Crystal-storing histiocytosis (CSH) is a rare manifestation of monoclonal gammopathy in which histiocytes containing monoclonal proteins in their cytoplasm are found in various organs of the body including the kidney. Within the kidney, these monoclonal crystal-laden histiocytes have been described to occur in the interstitium (most commonly) or in the glomerular mesangium. CSH within glomerular capillary loops has rarely been reported. We describe three cases of CSH primarily affecting the glomerular capillaries and review the literature of CSH in general. Twenty cases of CSH involving the kidney are present in the literature; three describe CSH in glomeruli, only one of which showed histiocytes predominantly in glomerular capillary loops, while 15 had predominantly or solely interstitial CSH. Most cases involve IgG kappa crystals with only one case involving lambda light chain. Patients with CSH predominantly involving the glomerular capillaries showed a trend toward lower serum creatinine and proteinuria at presentation, and several patients with CSH lacked a definitive diagnosis of a monoclonal gammopathy at the time of diagnosis, emphasizing the role that kidney biopsy and particularly electron microscopy play in diagnosis of this entity.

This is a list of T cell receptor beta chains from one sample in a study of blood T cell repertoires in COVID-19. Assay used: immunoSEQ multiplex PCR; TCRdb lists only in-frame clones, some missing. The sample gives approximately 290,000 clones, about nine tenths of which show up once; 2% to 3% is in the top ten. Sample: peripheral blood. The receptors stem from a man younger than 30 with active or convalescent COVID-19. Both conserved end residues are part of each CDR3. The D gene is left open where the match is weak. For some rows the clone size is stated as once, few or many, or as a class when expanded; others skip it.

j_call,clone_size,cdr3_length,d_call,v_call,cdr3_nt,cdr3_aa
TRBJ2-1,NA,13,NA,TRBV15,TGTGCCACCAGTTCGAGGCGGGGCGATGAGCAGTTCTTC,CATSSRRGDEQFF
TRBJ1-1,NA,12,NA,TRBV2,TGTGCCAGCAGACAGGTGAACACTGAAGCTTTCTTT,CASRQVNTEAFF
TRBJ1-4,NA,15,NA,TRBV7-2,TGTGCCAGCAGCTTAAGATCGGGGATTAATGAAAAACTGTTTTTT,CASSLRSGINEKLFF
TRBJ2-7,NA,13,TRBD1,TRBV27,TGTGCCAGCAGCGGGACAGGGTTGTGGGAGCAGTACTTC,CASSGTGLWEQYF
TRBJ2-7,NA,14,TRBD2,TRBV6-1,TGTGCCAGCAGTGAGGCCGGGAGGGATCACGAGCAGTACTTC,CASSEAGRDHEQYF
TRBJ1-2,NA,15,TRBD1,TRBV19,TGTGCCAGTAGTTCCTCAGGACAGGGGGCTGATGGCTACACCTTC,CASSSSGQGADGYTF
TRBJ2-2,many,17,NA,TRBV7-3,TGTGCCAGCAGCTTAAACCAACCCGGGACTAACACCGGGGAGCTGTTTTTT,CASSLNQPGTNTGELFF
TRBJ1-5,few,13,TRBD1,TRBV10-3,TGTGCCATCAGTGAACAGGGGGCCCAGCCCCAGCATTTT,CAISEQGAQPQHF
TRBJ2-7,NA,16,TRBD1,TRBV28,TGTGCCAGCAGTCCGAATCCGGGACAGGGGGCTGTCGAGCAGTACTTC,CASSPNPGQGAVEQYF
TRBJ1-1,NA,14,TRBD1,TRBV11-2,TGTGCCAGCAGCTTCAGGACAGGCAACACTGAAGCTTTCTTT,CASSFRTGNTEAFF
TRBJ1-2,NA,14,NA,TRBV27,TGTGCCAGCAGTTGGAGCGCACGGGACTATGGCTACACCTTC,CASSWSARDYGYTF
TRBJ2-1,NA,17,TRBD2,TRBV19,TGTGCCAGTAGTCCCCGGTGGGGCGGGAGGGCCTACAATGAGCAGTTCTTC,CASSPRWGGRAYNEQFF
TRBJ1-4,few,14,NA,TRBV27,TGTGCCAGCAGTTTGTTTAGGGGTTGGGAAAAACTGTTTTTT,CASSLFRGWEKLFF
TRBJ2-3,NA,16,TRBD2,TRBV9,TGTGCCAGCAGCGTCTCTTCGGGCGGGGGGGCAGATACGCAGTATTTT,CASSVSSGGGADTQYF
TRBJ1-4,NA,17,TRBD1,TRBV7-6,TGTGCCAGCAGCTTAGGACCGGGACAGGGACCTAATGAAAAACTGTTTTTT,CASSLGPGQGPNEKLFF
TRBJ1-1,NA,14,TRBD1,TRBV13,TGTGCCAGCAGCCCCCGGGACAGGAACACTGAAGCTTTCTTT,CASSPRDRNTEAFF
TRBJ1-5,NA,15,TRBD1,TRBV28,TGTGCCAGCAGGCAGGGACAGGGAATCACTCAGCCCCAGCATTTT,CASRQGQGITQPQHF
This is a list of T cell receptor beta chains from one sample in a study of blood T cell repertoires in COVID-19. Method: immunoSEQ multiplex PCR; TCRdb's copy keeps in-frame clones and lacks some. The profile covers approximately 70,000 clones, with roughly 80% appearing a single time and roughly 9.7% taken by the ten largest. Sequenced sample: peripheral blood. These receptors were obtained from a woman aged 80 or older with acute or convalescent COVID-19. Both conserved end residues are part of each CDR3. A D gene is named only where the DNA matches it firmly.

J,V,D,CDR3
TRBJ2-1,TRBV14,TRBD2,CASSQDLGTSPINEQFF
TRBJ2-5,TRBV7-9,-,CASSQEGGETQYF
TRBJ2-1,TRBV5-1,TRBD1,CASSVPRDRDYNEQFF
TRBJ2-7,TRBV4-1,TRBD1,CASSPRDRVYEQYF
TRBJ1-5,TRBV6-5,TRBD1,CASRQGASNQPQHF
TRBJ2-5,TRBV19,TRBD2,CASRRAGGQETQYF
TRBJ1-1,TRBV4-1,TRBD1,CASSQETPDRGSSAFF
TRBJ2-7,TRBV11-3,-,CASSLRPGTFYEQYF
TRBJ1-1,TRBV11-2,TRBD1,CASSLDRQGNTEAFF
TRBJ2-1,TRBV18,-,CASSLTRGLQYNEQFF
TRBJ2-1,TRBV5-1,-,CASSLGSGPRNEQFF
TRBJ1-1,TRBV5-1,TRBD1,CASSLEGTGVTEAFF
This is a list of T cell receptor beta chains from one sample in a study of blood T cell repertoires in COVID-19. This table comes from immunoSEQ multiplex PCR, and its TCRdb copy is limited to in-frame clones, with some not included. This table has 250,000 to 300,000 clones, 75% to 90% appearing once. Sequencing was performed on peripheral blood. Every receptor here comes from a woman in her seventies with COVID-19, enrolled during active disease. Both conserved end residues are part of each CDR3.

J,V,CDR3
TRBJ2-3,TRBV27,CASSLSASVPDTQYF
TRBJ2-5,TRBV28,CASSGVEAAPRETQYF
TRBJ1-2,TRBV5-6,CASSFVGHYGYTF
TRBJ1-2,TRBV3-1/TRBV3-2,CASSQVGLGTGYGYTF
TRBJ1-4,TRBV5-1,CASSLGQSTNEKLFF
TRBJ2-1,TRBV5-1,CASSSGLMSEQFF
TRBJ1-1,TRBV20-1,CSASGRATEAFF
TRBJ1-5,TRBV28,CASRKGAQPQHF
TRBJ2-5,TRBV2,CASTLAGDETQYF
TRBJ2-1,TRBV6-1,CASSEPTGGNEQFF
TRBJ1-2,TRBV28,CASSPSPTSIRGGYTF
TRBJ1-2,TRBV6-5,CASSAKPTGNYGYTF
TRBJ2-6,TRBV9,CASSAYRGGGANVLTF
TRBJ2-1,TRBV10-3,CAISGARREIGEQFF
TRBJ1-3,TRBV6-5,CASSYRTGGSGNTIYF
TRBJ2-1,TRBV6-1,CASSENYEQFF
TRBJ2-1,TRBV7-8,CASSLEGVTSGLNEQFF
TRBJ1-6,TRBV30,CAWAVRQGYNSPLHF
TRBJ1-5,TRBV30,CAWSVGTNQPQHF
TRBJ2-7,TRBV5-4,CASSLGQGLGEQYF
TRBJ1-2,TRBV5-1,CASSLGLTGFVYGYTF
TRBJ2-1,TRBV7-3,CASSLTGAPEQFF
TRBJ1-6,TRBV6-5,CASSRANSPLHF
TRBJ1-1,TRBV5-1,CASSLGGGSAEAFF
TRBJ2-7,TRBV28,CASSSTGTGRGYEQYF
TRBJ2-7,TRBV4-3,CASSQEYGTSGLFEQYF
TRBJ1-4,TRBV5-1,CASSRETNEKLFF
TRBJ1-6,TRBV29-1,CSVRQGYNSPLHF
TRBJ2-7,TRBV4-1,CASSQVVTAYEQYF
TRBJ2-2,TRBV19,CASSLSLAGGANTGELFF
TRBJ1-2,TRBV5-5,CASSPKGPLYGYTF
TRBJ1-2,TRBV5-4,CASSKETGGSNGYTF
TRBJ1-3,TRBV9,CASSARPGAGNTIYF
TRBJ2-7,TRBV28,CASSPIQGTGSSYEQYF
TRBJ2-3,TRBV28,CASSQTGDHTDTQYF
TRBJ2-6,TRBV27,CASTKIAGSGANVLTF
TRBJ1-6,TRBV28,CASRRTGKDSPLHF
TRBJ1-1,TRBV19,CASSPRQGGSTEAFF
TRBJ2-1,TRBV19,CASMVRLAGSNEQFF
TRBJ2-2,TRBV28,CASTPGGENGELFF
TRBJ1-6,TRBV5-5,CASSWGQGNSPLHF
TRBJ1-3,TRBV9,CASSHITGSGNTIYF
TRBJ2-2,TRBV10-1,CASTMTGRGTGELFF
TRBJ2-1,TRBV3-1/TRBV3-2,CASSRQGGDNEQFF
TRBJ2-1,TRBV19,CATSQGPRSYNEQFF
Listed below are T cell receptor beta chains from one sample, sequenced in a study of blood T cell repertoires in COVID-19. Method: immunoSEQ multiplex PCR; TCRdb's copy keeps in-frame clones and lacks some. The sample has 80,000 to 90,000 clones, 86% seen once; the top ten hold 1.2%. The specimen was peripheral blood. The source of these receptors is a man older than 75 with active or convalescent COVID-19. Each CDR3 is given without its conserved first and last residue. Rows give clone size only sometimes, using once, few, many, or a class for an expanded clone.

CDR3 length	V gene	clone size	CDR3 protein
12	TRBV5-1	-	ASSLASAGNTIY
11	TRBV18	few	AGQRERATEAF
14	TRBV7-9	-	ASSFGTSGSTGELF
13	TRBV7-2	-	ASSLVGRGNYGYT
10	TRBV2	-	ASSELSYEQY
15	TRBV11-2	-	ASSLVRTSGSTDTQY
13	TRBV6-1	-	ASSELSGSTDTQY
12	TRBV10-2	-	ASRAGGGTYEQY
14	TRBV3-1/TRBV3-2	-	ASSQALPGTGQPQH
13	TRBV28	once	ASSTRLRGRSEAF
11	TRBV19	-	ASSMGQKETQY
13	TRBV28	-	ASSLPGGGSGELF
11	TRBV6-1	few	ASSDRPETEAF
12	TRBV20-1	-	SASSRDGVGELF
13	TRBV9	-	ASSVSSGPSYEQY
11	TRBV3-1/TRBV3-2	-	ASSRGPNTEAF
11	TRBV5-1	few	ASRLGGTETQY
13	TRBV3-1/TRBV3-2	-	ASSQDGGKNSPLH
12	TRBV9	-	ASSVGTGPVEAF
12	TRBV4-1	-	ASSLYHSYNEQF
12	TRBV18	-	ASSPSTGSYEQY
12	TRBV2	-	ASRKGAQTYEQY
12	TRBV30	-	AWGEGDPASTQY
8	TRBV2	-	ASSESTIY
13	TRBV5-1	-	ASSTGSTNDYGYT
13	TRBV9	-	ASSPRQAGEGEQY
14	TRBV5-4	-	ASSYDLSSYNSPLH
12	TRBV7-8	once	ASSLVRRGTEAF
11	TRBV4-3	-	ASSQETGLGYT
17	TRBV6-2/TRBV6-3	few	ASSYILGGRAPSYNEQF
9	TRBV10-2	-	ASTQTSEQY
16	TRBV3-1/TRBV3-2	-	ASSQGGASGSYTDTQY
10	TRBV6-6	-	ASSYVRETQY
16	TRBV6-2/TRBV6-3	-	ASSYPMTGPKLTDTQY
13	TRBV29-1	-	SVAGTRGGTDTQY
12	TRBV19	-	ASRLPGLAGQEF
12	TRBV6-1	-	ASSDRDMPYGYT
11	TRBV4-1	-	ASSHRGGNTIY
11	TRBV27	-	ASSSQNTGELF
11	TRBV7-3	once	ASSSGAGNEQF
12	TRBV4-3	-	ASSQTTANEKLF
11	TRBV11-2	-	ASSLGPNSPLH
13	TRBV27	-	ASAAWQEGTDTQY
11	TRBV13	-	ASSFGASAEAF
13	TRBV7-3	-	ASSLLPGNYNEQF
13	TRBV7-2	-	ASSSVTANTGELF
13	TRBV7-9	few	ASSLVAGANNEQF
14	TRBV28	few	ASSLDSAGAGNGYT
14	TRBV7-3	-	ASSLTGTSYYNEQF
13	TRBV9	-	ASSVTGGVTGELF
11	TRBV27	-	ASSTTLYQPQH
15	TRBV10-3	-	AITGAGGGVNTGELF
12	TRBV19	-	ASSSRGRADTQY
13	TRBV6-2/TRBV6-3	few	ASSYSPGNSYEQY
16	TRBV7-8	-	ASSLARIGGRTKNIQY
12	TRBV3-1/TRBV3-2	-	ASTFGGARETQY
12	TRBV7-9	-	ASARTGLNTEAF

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http://dx.doi.org/10.1016/j.anndiagpath.2019.151403DOI Listing
December 2019

Biomarkers of Chronic Renal Tubulointerstitial Injury.

J Histochem Cytochem 2019 09 26;67(9):633-641. Epub 2019 Jun 26.

Department of Pathology, School of Medicine, The Johns Hopkins University, Baltimore, Maryland.

Progression of renal parenchyma injury is characterized by increasing interstitial fibrosis and tubular atrophy, irrespective of the cause. Histopathologic assessment of renal tissue obtained by biopsy remains the gold standard for determining the presence and extent of tubulointerstitial scarring. Discovery of robust non-invasive means for capturing a snapshot and for longitudinal monitoring of parenchymal deterioration has been the focus of intense multimodal effort by investigators within the renal community and beyond. Research in this field has included the use of in vitro and in vivo experimental models and has fostered the development and evaluation of tissue and biofluid assays for novel analytes with potential translation to the diagnosis and prognosis of kidney disease. Here, we examine recent advances in the search of "biomarkers" for detection of renal tubulointerstitial scarring and prediction of renal outcome in human renal disease.